The blog and the book are separate. Blogging has helped me keep discipline and write regularly but the book has been brewing for years.
You say nobody should tell their story unless they have something to say. Do you?
Well, for that, you’d have to read the book!
What are the issues that matter to the here and now generation that you portray?
Honesty and being above board with oneself and the society and I think that is one addressed by me directly by just writing the book.
As a single woman in a city, you encounter a lot. Your characters don’t reflect it.
There are other books that deal with deeper, darker subjects, my book is not one of them.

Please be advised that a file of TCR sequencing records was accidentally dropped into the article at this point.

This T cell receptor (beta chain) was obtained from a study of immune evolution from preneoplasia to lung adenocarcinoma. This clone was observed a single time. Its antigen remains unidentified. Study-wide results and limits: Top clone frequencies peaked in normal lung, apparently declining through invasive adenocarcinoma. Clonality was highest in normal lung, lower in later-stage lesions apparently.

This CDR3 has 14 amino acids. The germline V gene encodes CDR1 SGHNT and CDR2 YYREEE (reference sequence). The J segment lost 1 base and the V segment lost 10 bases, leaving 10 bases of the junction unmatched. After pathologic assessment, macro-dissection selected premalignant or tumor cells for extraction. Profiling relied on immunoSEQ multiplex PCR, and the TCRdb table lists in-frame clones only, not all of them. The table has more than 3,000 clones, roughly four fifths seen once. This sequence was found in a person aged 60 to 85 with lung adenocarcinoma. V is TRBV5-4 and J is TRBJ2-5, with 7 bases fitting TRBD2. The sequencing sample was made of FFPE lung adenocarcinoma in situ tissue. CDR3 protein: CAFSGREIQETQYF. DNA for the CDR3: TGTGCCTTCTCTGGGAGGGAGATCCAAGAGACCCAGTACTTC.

After all the partying, drinking and casual sex, isn’t there a search for meaning?
I disagree that drinking and casual sex is all that there is to my characters. It’s a part of their lives, but it also causes them to think deeply about who they are, where they’re going.
What segment of the readership is your book aimed at?
I hope it’s reaching all segments. I’m getting feedback from 15-50-year-olds.
Dirty old men are said to pick up these books.
That, surely, is the problem of the dirty old men. I can’t control who reads me.
You juggled a full-time job while writing this book. Didn’t your work suffer?
Luckily, I’m a night person, my most creative work always happens in the wee hours. I believe in the edict: I’ll sleep when I’m dead.
Your father is an acclaimed writer.
I’ve read his work in translation. Judgement is inevitable, but our writing is different.
How are you dealing with the critics?
Many are just upset I wrote a book at all. To be honest, I’m surprised there aren’t more bad reviews than there are already.